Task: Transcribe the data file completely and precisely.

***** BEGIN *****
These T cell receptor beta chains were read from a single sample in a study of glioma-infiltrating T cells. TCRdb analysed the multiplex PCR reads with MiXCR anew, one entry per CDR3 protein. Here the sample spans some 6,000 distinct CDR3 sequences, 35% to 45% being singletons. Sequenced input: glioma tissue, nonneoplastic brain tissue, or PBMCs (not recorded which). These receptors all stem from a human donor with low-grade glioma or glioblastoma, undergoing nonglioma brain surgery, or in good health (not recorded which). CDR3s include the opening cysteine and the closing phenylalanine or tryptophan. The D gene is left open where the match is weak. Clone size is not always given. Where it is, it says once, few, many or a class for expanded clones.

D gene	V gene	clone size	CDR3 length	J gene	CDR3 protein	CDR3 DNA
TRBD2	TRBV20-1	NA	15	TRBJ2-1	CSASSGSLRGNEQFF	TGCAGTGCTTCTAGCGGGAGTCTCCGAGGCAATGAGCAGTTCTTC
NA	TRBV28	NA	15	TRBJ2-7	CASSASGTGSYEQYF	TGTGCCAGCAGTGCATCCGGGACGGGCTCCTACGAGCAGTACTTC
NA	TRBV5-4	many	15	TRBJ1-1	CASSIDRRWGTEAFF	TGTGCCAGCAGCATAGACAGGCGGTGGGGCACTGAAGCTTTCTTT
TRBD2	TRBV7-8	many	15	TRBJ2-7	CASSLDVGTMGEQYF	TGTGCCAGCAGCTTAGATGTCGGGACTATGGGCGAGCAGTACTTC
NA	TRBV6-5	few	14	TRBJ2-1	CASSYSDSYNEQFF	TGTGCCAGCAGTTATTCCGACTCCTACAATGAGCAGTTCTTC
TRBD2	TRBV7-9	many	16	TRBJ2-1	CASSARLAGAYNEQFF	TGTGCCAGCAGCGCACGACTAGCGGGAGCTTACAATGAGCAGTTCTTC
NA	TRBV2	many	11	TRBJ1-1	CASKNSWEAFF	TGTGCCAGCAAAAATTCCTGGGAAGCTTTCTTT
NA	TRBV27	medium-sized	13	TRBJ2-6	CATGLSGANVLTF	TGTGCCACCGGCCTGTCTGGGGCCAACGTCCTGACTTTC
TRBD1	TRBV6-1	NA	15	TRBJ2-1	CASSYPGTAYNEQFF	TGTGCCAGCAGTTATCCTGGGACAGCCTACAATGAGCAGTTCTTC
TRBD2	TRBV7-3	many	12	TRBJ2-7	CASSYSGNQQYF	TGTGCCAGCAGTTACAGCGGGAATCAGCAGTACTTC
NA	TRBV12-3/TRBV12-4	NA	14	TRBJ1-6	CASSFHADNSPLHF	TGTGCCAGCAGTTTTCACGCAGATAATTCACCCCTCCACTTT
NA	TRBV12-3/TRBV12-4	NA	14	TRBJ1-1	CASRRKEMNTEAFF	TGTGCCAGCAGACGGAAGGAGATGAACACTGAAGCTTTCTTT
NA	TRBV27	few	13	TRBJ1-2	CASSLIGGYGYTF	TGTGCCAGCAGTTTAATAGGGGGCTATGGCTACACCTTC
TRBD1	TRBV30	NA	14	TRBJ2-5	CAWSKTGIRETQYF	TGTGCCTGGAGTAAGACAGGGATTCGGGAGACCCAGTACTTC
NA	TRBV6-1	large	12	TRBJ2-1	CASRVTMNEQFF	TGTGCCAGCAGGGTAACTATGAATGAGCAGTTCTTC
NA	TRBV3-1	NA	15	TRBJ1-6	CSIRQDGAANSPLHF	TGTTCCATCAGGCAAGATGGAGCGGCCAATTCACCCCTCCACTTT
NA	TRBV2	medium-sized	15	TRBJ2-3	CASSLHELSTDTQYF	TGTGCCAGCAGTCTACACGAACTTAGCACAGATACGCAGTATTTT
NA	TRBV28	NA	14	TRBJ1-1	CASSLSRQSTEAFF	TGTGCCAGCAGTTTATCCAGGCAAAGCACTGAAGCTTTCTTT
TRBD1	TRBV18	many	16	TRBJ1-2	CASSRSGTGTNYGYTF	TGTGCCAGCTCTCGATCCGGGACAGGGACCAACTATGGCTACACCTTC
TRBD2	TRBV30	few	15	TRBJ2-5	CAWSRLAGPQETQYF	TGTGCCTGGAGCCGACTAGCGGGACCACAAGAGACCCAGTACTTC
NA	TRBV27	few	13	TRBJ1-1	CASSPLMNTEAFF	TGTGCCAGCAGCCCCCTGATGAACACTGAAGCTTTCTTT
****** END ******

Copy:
These T cell receptor beta chains were read from a single sample in a study of glioma-infiltrating T cells. TCRdb analysed the multiplex PCR reads with MiXCR anew, one entry per CDR3 protein. Here the sample spans some 6,000 distinct CDR3 sequences, 35% to 45% being singletons. Sequenced input: glioma tissue, nonneoplastic brain tissue, or PBMCs (not recorded which). These receptors all stem from a human donor with low-grade glioma or glioblastoma, undergoing nonglioma brain surgery, or in good health (not recorded which). CDR3s include the opening cysteine and the closing phenylalanine or tryptophan. The D gene is left open where the match is weak. Clone size is not always given. Where it is, it says once, few, many or a class for expanded clones.

D gene	V gene	clone size	CDR3 length	J gene	CDR3 protein	CDR3 DNA
TRBD2	TRBV20-1	NA	15	TRBJ2-1	CSASSGSLRGNEQFF	TGCAGTGCTTCTAGCGGGAGTCTCCGAGGCAATGAGCAGTTCTTC
NA	TRBV28	NA	15	TRBJ2-7	CASSASGTGSYEQYF	TGTGCCAGCAGTGCATCCGGGACGGGCTCCTACGAGCAGTACTTC
NA	TRBV5-4	many	15	TRBJ1-1	CASSIDRRWGTEAFF	TGTGCCAGCAGCATAGACAGGCGGTGGGGCACTGAAGCTTTCTTT
TRBD2	TRBV7-8	many	15	TRBJ2-7	CASSLDVGTMGEQYF	TGTGCCAGCAGCTTAGATGTCGGGACTATGGGCGAGCAGTACTTC
NA	TRBV6-5	few	14	TRBJ2-1	CASSYSDSYNEQFF	TGTGCCAGCAGTTATTCCGACTCCTACAATGAGCAGTTCTTC
TRBD2	TRBV7-9	many	16	TRBJ2-1	CASSARLAGAYNEQFF	TGTGCCAGCAGCGCACGACTAGCGGGAGCTTACAATGAGCAGTTCTTC
NA	TRBV2	many	11	TRBJ1-1	CASKNSWEAFF	TGTGCCAGCAAAAATTCCTGGGAAGCTTTCTTT
NA	TRBV27	medium-sized	13	TRBJ2-6	CATGLSGANVLTF	TGTGCCACCGGCCTGTCTGGGGCCAACGTCCTGACTTTC
TRBD1	TRBV6-1	NA	15	TRBJ2-1	CASSYPGTAYNEQFF	TGTGCCAGCAGTTATCCTGGGACAGCCTACAATGAGCAGTTCTTC
TRBD2	TRBV7-3	many	12	TRBJ2-7	CASSYSGNQQYF	TGTGCCAGCAGTTACAGCGGGAATCAGCAGTACTTC
NA	TRBV12-3/TRBV12-4	NA	14	TRBJ1-6	CASSFHADNSPLHF	TGTGCCAGCAGTTTTCACGCAGATAATTCACCCCTCCACTTT
NA	TRBV12-3/TRBV12-4	NA	14	TRBJ1-1	CASRRKEMNTEAFF	TGTGCCAGCAGACGGAAGGAGATGAACACTGAAGCTTTCTTT
NA	TRBV27	few	13	TRBJ1-2	CASSLIGGYGYTF	TGTGCCAGCAGTTTAATAGGGGGCTATGGCTACACCTTC
TRBD1	TRBV30	NA	14	TRBJ2-5	CAWSKTGIRETQYF	TGTGCCTGGAGTAAGACAGGGATTCGGGAGACCCAGTACTTC
NA	TRBV6-1	large	12	TRBJ2-1	CASRVTMNEQFF	TGTGCCAGCAGGGTAACTATGAATGAGCAGTTCTTC
NA	TRBV3-1	NA	15	TRBJ1-6	CSIRQDGAANSPLHF	TGTTCCATCAGGCAAGATGGAGCGGCCAATTCACCCCTCCACTTT
NA	TRBV2	medium-sized	15	TRBJ2-3	CASSLHELSTDTQYF	TGTGCCAGCAGTCTACACGAACTTAGCACAGATACGCAGTATTTT
NA	TRBV28	NA	14	TRBJ1-1	CASSLSRQSTEAFF	TGTGCCAGCAGTTTATCCAGGCAAAGCACTGAAGCTTTCTTT
TRBD1	TRBV18	many	16	TRBJ1-2	CASSRSGTGTNYGYTF	TGTGCCAGCTCTCGATCCGGGACAGGGACCAACTATGGCTACACCTTC
TRBD2	TRBV30	few	15	TRBJ2-5	CAWSRLAGPQETQYF	TGTGCCTGGAGCCGACTAGCGGGACCACAAGAGACCCAGTACTTC
NA	TRBV27	few	13	TRBJ1-1	CASSPLMNTEAFF	TGTGCCAGCAGCCCCCTGATGAACACTGAAGCTTTCTTT